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30th of August 2015
Radio Astronomy at Dover Heights
by Jessica Chapman (CASS)
Dover Heights in the eastern suburbs of Sydney was the site of remarkable discoveries in radio astronomy in the post-war years. In the mid-1940s very little was known about radio waves from space. From 1946 to 1954 scientists and engineers from the CSIRO Division of Radiophysics built a range of radio antennas at Dover Heights and developed new ways of collecting radio data. Many major discoveries were made and these established Australia as a world leader in the emerging new science of radio astronomy.

This photograph shows a 12-element Yagi antenna on the cliff top at Dover Heights. This was used in 1952 to 1953, at a frequency of 100 MHz, to search for astronomical radio sources. The observations were taken using a technique called sea interferometry where an antenna detects radio waves directly from the source and also detects radio waves reflected by the sea. This was the last sea interferometry survey carried out at Dover Heights. The results were published in 1954 by John Bolton, Gordon Stanley and Bruce Slee (Australian Journal of Physics, vol. 7, p.110) as a catalogue of 104 discrete radio sources.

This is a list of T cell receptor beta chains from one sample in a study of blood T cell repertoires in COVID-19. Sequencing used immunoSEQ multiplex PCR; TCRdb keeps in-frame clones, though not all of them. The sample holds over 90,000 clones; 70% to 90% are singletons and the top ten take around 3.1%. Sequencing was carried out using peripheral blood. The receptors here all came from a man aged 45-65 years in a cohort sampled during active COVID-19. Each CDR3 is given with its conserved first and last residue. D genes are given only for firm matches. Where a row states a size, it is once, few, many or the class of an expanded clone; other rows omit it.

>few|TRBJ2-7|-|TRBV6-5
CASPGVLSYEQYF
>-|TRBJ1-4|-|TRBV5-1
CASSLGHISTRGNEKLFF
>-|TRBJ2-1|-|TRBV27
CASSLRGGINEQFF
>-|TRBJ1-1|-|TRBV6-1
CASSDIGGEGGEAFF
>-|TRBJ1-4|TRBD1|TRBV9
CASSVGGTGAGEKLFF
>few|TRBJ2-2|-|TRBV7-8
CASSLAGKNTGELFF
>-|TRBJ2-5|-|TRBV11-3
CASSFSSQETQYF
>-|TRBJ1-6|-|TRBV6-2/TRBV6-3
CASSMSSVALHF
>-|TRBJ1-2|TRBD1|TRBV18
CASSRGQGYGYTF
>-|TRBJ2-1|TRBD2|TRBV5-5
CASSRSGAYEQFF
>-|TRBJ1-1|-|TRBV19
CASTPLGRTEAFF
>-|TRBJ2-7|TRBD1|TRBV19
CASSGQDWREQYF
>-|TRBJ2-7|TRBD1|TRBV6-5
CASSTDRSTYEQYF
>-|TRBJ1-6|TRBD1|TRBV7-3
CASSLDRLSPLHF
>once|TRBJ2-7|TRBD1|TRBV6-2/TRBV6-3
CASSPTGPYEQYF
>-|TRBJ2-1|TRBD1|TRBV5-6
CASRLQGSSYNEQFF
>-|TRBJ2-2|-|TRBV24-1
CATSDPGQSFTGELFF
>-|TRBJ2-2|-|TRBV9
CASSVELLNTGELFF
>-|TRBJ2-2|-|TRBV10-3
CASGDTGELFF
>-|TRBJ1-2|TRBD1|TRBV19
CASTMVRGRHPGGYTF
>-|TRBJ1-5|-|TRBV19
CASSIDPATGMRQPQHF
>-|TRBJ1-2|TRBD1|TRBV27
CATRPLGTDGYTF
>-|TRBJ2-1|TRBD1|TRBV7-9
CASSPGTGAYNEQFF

The Dover Heights discoveries heralded a new era in astronomy. By looking at the radio waves emitted from objects in space, we can probe deeper and reveal the very distant universe. Since the first discoveries at Dover Heights of radio emission from distant galaxies, radio waves have been used to explore the entire cosmos, from the Sun and planets in our solar system, to stars and gas in our Galaxy, and beyond to other galaxies and the most distant reaches of the Universe.

For more information see here .

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